What city council members seek in candidate

Jason Victor Serinus As I see it
Posted 6/19/24

A rare opportunity awaits the right public servant. Rather than having to campaign for office, a full-time Port Townsend resident who is a U.S. citizen and registered to vote in Jefferson County can …

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What city council members seek in candidate

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A rare opportunity awaits the right public servant. Rather than having to campaign for office, a full-time Port Townsend resident who is a U.S. citizen and registered to vote in Jefferson County can fill out an online application to join the Port Townsend City Council.

Applications are due by July 5 at 4 pm — that’s when current Councilmembers first see them—with the appointment announced on August 7. 

Not having to campaign hardly means that the applicant is off the hook, however. The hardest part of the application is answering nine anything but “supplemental questions” that, in essence, clarify how the applicant will interface with members of the city council, the public, and the job’s responsibilities. Completed applications will become public record — it’s a bit like having your college admissions interview broadcast city-wide — and some applicants may be asked to interview with City Council. If you aren’t ready for the spotlight, which for some has included public confrontations in the supermarket, death threats, and smear campaigns, you’d best not apply.

After reaching out to four City Council members, Mayor David Faber, Deputy Mayor Amy Howard, and Councilmember Ben Thomas replied in time. Opinions differed as to the amount of time a Councilor must devote to the job, but it’s close to 20 hours a week, and likely more at the start.

For that much service, council members receive a whopping $725, rising to $800 in January 2028. The Mayor, who is appointed by their fellow council members, rakes in a huge $1,075, increasing by $100 in January 2028. That’s below minimum wage, and health benefits are not guaranteed.

Thomas prefers someone with a fair bit of knowledge about affordable housing. That is what Aislinn Palmer brought to the table. Palmer recently resigned from the council, creating the vacancy.

“I love it when elected officials listen to the people — their constituency,” he said. “I like people with the humility to say, I don’t know all the answers, but I’ll be a good voice for people who aren’t getting heard right now. As a nominated person, I would want them to be slightly more attuned to the public than the average councilor because they didn’t earn the position through the normal election process,” said Thomas.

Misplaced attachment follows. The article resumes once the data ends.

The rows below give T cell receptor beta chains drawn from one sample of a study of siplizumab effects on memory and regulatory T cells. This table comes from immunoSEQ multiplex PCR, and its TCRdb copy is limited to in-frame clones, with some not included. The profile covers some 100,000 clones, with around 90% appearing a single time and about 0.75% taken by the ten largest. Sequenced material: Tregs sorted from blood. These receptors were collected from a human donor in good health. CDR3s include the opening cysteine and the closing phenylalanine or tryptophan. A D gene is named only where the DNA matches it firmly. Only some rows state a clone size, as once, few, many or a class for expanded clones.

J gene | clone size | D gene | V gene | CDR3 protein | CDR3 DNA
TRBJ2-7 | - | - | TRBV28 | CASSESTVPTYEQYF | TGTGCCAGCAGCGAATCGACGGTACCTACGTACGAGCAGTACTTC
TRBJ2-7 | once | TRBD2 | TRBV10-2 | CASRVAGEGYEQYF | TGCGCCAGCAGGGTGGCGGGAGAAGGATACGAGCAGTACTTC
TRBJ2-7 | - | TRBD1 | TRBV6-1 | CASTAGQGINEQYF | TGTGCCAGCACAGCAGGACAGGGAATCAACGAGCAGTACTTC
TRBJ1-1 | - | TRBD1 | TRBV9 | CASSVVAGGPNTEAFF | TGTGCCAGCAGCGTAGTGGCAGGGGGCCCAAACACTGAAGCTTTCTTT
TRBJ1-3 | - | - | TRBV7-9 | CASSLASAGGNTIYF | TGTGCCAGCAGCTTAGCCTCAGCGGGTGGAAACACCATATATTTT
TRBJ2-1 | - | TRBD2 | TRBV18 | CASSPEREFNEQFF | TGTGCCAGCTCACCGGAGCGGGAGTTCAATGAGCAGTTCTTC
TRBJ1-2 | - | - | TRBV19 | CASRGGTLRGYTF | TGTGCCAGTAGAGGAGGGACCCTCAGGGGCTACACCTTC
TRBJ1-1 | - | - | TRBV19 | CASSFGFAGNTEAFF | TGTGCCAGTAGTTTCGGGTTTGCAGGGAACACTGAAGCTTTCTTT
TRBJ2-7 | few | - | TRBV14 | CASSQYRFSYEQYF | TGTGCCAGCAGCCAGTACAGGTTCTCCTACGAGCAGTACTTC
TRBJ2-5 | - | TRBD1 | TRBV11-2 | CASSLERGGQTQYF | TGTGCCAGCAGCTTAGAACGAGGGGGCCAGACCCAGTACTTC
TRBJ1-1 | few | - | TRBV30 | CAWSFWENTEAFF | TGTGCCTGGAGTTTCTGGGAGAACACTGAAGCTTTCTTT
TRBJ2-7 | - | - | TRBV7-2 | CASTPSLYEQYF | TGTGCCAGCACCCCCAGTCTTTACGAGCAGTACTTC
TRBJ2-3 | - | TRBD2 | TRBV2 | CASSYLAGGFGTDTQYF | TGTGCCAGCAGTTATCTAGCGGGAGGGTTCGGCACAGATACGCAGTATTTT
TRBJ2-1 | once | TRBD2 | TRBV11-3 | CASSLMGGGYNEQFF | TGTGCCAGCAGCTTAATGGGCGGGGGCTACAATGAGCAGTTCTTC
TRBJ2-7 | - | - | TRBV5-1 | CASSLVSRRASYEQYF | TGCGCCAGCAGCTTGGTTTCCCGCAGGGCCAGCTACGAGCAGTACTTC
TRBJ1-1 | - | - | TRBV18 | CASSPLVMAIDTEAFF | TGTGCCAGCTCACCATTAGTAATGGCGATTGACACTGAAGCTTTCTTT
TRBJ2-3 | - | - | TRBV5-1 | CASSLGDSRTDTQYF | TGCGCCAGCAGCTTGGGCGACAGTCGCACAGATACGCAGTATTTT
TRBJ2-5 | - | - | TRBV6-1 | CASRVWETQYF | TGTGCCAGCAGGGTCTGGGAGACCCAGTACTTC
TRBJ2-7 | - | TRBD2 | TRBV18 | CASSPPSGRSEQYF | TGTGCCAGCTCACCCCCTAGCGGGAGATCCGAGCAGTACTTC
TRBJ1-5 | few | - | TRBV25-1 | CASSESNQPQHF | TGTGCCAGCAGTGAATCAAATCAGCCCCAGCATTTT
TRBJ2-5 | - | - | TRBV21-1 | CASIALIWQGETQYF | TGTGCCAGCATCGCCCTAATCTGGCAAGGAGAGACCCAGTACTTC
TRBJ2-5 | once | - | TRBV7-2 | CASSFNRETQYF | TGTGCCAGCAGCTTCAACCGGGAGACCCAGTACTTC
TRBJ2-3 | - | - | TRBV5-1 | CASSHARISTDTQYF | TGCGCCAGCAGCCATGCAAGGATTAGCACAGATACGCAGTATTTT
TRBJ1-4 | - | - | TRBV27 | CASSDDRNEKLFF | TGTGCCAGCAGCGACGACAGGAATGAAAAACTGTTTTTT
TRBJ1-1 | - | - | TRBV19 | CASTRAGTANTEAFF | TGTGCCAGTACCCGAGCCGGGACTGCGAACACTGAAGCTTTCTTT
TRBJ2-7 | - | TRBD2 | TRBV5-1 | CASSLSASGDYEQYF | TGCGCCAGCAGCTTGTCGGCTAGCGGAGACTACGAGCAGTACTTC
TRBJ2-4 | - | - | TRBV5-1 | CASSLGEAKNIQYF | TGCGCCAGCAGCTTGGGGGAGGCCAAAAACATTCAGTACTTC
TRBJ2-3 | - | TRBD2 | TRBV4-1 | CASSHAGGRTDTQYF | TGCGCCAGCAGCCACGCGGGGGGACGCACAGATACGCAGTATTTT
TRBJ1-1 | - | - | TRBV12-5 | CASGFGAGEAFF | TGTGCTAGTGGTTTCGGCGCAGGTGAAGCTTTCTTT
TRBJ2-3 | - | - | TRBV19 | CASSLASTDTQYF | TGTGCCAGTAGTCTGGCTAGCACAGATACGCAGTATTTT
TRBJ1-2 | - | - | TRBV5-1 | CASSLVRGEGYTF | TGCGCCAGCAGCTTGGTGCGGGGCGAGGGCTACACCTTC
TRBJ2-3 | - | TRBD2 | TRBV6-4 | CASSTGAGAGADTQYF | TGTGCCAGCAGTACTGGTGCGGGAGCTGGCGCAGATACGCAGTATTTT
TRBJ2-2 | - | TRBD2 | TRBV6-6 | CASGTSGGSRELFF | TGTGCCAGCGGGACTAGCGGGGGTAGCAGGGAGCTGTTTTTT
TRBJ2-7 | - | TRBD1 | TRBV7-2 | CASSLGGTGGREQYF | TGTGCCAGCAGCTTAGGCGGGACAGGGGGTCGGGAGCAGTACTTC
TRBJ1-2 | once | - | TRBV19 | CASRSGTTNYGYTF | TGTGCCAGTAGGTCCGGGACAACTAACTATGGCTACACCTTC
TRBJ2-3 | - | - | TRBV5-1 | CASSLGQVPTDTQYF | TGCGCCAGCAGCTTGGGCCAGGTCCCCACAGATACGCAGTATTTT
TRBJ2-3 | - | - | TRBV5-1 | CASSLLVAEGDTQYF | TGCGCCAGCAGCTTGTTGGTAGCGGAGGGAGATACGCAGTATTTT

To Howard, the most important skill an applicant can possess is the ability to listen. “You need to be able to pay attention as you receive information from many avenues,” she said. “Otherwise, you can’t ask good questions.”

Because she serves on the board of the Association of Washington Cities (AWC), Howard knows that some people run for office as “chaos agents.” Others tout a single item agenda and have no interest in working on anything else. She prefers someone who is willing to be a good generalist to someone who applies “with a single topic in mind that they want to drive home.”

“I’m really looking for someone who can be collaborative, and who is willing to engage in this activity like it is important, because it is,” Howard said. “Being respectful has been a hallmark of this City Council since I’ve served on it. We’re all pretty different, and we approach things from slightly different ways. We’ve had significant discussions where we are not on the same page to begins with, yet often reach similar conclusions. If we can get to the same page, that’s generally better for the community.”

Faber, in turn, said, “I’m looking for someone with thoughtful responses to the questions we put on the application … and who is honest and direct about themselves. There will be intangibles that people state in their applications that I won’t know I’m looking for until I read them and they jump out at me. But I’d most like to see someone who understands or at least has a reasonable interest in the difficult issues that are facing the community. 

“Policy making frequently requires trade-offs. Sometimes you have to deal with controversy and have the courage of your convictions. Policy making also requires compromising and find ways to work together — finding common ground rather than dogmatically sticking to a position. There are times when we enter the room from very different angles, but we almost always get to a place of agreement,” said Faber.

“That’s what’s really fantastic about our Council right now.”

 

Jason Victor Serinus is a critic of culture, music, and audio. A longtime advocate for rights, equality, and freedom, he is also a professional whistler. Column tips: jvsaisi24@gmail.com